NHS facing 'unforgivable' workforce crisis as number of doctors stands 25 years behind similar EU nations

The NHS workforce is in a critical and 'unforgivable' state with record-low ratios of doctors to patients, research by the British Medical Association has claimed.

The NHS workforce is in a critical and 'unforgivable' state with record-low ratios of doctors to patients, research by the British Medical Association has claimed
The NHS workforce is in a critical and 'unforgivable' state with record-low ratios of doctors to patients, research by the British Medical Association has claimed

The health service is not only struggling with an estimated 50,000 doctors needed, but also to retain the staff it currently has, according to one Leeds doctor.

Some staff are reportedly retiring early, while junior doctors in the infancy of their careers are finding themselves vastly outnumbered when applying for training positions and are not being allocated time for their own learning.

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The number of doctors per 1,000 people in England is currently at 2.8 – a rate which is 25 years behind comparable European Union nations where there are 3.7 doctors per 1,000, according to the BMA research published today.

The NHS workforce is in a critical and 'unforgivable' state with record-low ratios of doctors to patients, research by the British Medical Association has claimed

England has the second lowest doctor-to-person ratio than any other comparable EU nation, after Poland.

The BMA's research also found that not a single area in England has a doctor-to-patient ratio on par with the average for comparable nations, with grim estimates that it could take 25 years for the figure to catch up to 3.7 doctors per 1,000.

Dr Richard Vautrey, a GP based in Meanwood, Leeds and Chair of the BMA's GP committee, said workforce problems were widescale across the board and caused by a range of different factors.

"There are too few GPs and too few hospital doctors to meet the growing health demands of the population," he told The Yorkshire Post.

The NHS workforce is in a critical and 'unforgivable' state with record-low ratios of doctors to patients, research by the British Medical Association has claimed

"This is a long-standing problem where the government and previous governments haven't sufficiently invested in the NHS "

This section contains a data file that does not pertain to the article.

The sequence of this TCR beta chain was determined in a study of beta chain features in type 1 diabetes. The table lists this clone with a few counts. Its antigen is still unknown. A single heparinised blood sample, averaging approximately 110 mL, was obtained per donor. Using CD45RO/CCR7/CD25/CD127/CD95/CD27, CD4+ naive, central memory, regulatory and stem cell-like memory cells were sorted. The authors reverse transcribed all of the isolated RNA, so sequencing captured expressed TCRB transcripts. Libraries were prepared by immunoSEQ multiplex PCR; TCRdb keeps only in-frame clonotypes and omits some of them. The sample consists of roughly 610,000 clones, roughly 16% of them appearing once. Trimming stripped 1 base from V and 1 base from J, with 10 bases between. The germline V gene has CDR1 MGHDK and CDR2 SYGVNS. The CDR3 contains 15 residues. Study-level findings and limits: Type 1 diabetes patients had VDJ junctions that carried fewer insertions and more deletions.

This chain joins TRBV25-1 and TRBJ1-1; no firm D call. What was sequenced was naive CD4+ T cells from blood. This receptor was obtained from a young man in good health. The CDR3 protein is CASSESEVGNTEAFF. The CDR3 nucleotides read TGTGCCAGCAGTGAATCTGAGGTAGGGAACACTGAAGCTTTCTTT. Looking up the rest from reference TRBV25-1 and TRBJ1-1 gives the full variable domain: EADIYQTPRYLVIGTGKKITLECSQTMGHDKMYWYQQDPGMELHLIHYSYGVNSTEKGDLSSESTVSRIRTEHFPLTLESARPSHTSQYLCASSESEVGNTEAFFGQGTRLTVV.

Dr Vautrey said many NHS staff had felt forced to cut their hours or quit altogether due to myriad issues such as being made to work long hours, feeling "taken for granted", unrealistic targets, concerns about complaints and "punitive" pension policies which see older doctors retire earlier.

Women in the profession, the GP said, were also feeling squeezed out due to problems balancing childcare and other care duties.

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The BMA is now calling on Secretary of State Sajid Javid for increased investment in medical courses and for more training places, as well as more incentives to keep staff in the force for longer.

The Association is also asking for assessments of the NHS workforce to be carried out and published regularly as part of the Health and Care Bill.

Dr Latifa Patel, acting chair of the BMA representative body and chief officer workforce lead, said: “It’s unforgivable that the government has allowed the NHS workforce crisis to get to this point. Today’s report not only highlights the sheer scale of doctor shortages in England, but also how woefully unprepared the nation is to meet the healthcare challenges of the future.

She added: "If this crisis is left to deepen, more patients will go without the care they need, their safety will be threatened, and existing staff will be pushed to the limit like never before, driving yet more talented healthcare professionals out of the NHS."

The Yorkshire Post contacted the Department for Health and Social Care for comment.

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